Bridge Description Bath Covered Bridge, Bath New Hampshire
The abutments and two original center piers of Bath Bridge are of dry-laid stone, but their orientation is odd. The two abutments are more or less square to the river, but the two piers are both skewed. This makes the span lengths different from one side of the bridge to the other and presented obvious challenges in framing the trusses. Moreover, the original span lengths were very uneven; the two piers are spaced closely together in the middle of the river. There is no obvious explanation for this peculiarity. Perhaps subsurface conditions for foundations dictated the placement of the piers, or there may have been some special problems regarding the flow of the river's current.
The total truss length of Bath Bridge measures 374'-5 3/4" at the floor. Structure length of the east span is 127'-2 1/4" on the upstream side. The downstream side was not measured, but is two panels longer because of the skewed pier. From the position of the truss center posts in relation to the highest point of the arch, it is evident that the builder intended the upstream truss to be the standard and the downstream truss to be the deviation. The center span is only 71'-10" in structure length, while the long original west span was 175'-5 1/2". Here the downstream truss measures three panels shorter, so this pier appears to be more skewed than the other. Where the short center span meets the long original west span, the builder had trouble fitting his panel lengths to the piers, so there is an odd short panel.
Posts and braces show manufacturing variation, but on average measure 4-1/2" x 5-3/4". The braces do not foot on shoulders on the posts in the same plane. Instead, they are treenailed across the outside of the post frame with a single 1-3/4" treenail at the joint and no mortise. They overlap the panel points and continue on to the chords, where they are mortised through. The chords themselves are built up of three vertical leaves, with posts mortised through the inside joint and braces mortised through the other. This framing detail is surprisingly similar to the counterbrace treatment developed a decade later by Peter Paddleford of nearby Littleton, but there is no evidence connecting him with Bath Bridge.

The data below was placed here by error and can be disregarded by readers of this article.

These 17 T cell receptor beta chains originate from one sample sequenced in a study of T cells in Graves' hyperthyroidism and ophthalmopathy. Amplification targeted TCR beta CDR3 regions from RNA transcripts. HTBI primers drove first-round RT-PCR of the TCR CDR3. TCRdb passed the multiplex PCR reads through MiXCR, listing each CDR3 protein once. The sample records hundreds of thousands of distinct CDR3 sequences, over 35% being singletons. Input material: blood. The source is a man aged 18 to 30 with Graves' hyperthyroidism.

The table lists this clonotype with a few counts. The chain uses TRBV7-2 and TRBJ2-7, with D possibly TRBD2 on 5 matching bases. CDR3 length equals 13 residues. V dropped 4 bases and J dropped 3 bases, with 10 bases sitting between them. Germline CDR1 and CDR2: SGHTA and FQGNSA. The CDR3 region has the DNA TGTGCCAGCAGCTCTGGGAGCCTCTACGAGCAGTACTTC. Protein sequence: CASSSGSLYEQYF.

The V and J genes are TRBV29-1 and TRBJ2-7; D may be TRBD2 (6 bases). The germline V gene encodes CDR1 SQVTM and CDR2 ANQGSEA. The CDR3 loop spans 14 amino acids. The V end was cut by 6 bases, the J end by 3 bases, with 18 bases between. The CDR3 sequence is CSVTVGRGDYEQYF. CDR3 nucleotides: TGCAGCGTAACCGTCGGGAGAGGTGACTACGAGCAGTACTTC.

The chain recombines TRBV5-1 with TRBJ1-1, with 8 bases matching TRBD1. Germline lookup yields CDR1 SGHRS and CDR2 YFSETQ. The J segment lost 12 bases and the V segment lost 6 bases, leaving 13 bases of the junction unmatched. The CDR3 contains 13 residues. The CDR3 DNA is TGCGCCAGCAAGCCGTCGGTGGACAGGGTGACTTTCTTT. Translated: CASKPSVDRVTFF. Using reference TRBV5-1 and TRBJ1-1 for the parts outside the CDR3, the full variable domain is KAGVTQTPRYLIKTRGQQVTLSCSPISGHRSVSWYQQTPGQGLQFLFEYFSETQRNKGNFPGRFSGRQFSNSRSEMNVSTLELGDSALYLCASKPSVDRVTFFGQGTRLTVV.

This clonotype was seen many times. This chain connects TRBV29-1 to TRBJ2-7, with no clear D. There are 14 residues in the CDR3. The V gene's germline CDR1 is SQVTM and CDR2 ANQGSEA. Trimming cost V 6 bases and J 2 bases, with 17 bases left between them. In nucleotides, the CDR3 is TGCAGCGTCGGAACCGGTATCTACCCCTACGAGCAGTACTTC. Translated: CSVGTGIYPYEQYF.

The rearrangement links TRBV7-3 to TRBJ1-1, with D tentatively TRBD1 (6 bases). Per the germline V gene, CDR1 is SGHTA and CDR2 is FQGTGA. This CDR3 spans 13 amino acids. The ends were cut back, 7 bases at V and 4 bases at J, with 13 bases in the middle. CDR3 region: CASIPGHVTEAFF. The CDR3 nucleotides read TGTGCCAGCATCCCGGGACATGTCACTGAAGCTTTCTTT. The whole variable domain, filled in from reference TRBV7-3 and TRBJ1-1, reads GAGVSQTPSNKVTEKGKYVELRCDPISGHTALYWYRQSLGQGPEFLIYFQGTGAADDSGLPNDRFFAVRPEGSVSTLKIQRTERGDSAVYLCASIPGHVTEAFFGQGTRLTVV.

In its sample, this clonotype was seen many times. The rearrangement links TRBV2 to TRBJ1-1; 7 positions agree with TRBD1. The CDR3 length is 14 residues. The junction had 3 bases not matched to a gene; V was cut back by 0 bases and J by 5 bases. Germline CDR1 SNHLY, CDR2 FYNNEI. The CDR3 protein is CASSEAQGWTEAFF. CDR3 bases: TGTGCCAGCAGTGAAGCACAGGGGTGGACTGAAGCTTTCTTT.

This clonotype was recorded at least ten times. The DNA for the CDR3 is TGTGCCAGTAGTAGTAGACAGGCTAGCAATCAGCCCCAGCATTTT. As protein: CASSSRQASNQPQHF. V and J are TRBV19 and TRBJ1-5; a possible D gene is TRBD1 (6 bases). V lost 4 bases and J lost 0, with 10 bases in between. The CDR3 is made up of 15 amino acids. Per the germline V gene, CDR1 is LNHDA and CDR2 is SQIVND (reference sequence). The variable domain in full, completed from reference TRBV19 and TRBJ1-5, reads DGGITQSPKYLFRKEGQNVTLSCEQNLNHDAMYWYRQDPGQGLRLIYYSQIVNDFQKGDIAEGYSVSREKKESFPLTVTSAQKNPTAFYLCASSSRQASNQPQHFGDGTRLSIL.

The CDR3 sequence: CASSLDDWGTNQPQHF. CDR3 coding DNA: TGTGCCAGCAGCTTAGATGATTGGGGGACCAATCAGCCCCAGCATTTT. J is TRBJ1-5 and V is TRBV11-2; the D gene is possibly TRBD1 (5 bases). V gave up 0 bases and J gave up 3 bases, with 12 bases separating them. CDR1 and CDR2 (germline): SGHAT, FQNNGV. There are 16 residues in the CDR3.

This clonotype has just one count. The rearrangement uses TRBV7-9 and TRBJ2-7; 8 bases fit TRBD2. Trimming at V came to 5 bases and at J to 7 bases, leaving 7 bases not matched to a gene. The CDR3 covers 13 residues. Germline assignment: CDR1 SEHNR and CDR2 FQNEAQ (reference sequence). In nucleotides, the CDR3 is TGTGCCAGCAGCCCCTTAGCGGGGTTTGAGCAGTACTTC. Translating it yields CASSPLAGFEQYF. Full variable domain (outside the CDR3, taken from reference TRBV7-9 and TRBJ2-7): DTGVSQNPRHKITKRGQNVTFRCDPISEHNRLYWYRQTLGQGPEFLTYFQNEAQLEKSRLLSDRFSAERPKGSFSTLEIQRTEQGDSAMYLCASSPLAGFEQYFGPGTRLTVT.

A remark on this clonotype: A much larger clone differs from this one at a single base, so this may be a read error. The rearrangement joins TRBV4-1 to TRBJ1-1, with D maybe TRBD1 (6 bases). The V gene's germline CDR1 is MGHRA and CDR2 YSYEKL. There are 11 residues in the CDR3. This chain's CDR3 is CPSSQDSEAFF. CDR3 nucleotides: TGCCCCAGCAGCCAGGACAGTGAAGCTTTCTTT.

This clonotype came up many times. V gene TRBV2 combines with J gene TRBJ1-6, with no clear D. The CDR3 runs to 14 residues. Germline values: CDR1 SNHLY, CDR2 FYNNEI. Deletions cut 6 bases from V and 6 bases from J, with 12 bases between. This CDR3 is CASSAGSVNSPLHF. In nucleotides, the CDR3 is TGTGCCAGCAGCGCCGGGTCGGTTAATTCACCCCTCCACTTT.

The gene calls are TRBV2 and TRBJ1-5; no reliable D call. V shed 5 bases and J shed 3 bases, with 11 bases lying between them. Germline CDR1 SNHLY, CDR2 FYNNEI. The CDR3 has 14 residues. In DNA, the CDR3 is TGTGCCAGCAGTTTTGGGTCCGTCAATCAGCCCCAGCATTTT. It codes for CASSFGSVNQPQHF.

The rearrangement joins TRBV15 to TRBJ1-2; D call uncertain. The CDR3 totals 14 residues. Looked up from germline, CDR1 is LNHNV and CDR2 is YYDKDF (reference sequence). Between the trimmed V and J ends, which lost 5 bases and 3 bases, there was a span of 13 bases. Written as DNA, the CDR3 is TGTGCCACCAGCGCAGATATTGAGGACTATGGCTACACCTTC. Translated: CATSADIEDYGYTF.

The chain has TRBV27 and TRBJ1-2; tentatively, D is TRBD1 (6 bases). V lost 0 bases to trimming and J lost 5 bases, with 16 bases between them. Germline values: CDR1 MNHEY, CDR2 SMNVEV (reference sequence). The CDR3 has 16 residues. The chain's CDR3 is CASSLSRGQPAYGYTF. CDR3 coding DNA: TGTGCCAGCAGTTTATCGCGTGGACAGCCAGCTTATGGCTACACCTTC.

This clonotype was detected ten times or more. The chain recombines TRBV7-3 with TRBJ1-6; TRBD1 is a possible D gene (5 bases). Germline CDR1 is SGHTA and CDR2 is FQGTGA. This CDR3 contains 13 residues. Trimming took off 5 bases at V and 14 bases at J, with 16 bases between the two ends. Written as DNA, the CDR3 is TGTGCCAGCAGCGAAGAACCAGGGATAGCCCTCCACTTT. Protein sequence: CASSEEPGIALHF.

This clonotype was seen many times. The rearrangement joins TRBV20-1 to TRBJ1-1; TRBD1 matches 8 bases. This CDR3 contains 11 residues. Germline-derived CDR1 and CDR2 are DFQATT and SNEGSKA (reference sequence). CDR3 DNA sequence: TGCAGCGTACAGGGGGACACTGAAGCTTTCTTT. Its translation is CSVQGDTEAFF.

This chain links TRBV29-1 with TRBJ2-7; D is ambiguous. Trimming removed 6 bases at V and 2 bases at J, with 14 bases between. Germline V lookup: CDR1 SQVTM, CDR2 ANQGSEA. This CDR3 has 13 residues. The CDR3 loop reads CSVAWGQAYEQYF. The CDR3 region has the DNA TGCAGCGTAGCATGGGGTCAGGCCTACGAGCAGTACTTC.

Bath Bridge also has original timber arches integral with the trusses. Like the chords, they are built up of three vertical leaves of timber placed together with no space; the posts are mortised through the inside joint, and the braces are mortised through the outside joint. The arch ends are tied to the lower chords and do not foot directly on the abutments. Such intricate joinery requires an almost unthinkable amount of custom labor.
Bath Bridge represents the early, idiosyncratic craftsman tradition of wooden truss bridge building, before designs became more standardized under the influence of the major patented truss plans. It is very difficult to classify. It is more like a Burr truss than anything else, but the standard Burr does not have the braces overlapping the panel points, and it usually has the arch footing directly on the abutments. Because of the overlapping braces, Bath Bridge slightly resembles the Haupt truss, but this was not patented until 1839, and the 1832 date for Bath Bridge is very well established.
One other New England covered bridge shares the same truss plan, the Sayres Bridge over Ompompanoosuc River at Thetford Center, Vermont. The framing details are rather similar, but the timber sizes are different, and the brace/post joints are made with two treenails, not one as at Bath. These two bridges may be the last remnants of an old -7 regional building tradition, but neither date nor builder are known for Sayres Bridge. It is often inaccurately listed as a Haupt truss.
Bath Bridge is unusually wide inside, measuring 22'. Of this, about 18' is the roadway, and about 4' is a separate raised sidewalk platform along the upstream side. It is impossible to tell whether the bridge had this feature as originally built.
The floor beams measure about 7-1/2" x 15-1/2" but are not original. There are two per panel, and as the panel spacing is only about 4', the floor beams are numerous.
Like other New Hampshire covered bridges, Bath Bridge has been modified over the years, especially during the early twentieth century.